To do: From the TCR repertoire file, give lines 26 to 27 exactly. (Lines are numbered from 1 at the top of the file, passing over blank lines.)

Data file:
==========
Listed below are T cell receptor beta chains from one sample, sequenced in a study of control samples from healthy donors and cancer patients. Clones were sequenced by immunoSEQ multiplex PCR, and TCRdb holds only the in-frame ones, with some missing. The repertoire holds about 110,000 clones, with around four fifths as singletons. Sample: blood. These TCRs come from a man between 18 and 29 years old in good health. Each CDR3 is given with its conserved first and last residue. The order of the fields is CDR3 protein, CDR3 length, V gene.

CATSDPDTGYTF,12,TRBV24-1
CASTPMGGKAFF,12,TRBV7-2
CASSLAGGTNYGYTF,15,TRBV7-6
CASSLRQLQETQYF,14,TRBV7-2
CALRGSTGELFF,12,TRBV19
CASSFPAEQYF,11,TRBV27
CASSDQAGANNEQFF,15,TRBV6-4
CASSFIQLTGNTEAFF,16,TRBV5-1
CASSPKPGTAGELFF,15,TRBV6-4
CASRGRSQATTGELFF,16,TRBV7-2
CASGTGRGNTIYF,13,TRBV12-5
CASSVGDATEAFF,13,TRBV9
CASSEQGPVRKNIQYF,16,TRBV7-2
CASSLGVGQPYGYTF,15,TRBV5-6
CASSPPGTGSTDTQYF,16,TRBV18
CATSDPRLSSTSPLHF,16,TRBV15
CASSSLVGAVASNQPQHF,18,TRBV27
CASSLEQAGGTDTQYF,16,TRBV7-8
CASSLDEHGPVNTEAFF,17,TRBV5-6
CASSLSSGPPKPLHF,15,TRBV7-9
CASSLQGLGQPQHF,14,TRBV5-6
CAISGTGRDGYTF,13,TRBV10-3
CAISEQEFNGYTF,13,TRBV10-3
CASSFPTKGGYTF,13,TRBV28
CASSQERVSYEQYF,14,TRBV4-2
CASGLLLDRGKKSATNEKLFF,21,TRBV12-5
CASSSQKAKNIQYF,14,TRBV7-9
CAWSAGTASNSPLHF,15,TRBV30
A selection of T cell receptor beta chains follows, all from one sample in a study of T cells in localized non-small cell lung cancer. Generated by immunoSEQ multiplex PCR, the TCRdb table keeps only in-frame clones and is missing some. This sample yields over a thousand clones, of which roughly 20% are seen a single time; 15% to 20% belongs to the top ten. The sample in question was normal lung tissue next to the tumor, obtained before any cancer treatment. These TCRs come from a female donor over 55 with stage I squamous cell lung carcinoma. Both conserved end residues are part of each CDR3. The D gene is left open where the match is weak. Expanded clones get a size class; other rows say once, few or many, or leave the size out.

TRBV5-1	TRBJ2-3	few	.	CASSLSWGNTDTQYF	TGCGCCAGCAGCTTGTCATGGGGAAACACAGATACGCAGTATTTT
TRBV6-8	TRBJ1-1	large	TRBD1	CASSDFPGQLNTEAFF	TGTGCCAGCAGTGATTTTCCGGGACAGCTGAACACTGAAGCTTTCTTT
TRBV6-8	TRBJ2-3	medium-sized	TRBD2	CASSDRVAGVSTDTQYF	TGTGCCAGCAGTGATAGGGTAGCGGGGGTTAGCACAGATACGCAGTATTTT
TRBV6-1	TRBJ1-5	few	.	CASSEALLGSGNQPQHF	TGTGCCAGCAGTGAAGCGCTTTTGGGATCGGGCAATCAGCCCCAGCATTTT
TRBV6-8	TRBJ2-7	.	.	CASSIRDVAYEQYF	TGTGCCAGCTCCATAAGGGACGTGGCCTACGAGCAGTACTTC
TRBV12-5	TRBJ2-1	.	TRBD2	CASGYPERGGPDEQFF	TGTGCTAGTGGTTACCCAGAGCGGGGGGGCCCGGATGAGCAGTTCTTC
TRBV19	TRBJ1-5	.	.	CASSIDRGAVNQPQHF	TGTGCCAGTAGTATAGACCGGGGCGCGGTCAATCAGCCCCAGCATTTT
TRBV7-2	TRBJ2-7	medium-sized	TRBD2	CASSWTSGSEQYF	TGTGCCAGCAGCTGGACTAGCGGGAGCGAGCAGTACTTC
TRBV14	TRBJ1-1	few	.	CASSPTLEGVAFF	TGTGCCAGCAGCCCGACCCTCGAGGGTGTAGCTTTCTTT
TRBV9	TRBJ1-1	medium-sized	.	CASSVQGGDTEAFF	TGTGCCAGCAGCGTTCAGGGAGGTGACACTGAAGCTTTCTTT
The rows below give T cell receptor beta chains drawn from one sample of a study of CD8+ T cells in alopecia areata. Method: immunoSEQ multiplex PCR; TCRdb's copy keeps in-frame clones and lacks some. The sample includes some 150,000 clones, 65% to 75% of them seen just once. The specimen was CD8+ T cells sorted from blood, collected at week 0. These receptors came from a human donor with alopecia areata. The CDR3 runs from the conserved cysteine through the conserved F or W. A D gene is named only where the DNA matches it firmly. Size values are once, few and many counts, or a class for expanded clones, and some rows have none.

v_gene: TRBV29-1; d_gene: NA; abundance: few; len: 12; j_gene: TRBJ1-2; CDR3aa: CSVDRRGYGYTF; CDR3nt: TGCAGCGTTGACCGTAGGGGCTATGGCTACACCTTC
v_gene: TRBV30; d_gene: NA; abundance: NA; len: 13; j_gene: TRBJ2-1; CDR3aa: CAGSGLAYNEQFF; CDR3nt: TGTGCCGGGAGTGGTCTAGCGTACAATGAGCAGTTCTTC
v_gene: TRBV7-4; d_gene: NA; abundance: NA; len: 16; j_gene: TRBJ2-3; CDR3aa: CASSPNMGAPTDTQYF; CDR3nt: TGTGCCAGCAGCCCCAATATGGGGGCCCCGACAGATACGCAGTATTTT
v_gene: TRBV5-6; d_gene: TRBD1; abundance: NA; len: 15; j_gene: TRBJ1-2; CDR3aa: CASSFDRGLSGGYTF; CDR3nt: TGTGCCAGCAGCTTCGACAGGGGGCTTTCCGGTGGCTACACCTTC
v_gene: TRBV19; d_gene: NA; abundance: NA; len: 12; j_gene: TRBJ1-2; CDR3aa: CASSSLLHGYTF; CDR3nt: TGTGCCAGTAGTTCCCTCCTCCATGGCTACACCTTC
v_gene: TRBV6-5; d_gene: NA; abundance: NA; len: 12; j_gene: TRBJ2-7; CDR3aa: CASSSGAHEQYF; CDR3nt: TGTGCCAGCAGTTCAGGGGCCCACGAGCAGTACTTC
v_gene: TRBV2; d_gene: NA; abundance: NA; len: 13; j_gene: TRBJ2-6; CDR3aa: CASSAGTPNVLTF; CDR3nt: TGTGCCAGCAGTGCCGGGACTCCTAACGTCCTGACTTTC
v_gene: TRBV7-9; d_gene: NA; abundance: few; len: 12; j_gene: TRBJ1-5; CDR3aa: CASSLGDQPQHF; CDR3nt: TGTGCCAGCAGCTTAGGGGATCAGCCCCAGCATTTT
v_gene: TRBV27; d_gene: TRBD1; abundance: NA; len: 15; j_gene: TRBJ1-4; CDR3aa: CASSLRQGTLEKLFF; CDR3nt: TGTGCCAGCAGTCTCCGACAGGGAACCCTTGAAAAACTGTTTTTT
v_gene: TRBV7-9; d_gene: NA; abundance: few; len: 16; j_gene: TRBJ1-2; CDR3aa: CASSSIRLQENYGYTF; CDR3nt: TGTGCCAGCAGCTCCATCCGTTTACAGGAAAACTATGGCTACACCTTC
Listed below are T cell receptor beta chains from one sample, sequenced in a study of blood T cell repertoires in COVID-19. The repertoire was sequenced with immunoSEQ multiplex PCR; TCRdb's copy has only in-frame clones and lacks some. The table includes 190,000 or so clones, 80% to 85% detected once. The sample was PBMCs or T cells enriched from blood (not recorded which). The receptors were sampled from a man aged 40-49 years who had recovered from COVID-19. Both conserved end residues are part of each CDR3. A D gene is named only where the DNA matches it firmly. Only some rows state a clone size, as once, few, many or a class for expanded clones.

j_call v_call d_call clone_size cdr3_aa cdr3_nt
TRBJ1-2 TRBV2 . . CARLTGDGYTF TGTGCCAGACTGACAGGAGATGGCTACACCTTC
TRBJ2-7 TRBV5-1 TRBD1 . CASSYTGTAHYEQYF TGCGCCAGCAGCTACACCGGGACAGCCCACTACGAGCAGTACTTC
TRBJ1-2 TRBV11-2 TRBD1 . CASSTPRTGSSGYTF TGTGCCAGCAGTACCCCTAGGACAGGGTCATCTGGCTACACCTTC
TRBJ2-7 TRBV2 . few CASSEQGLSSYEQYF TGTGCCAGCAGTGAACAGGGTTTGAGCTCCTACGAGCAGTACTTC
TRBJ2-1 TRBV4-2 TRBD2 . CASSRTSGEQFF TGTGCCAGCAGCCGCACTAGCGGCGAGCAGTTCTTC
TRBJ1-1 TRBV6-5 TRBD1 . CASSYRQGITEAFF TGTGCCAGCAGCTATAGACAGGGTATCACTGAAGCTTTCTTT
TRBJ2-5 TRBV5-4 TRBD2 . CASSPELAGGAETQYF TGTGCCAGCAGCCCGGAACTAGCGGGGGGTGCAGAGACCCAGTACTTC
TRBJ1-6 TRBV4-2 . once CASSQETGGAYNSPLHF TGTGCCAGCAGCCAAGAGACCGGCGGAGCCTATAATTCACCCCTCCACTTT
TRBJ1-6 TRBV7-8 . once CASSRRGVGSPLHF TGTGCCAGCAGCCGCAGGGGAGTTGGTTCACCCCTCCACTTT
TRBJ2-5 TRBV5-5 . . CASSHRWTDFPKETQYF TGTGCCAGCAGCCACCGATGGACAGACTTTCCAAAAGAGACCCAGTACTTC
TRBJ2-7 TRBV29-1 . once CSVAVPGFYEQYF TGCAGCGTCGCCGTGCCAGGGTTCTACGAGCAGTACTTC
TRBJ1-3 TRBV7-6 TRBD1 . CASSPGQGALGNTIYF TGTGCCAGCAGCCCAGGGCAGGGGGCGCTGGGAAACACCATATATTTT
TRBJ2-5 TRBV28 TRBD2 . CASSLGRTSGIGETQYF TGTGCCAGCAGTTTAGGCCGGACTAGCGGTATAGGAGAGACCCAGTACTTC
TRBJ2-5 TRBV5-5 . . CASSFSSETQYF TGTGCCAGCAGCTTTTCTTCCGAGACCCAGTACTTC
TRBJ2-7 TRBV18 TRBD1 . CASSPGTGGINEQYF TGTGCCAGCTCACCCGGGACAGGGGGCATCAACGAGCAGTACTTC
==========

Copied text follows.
CASSQERVSYEQYF,14,TRBV4-2
CASGLLLDRGKKSATNEKLFF,21,TRBV12-5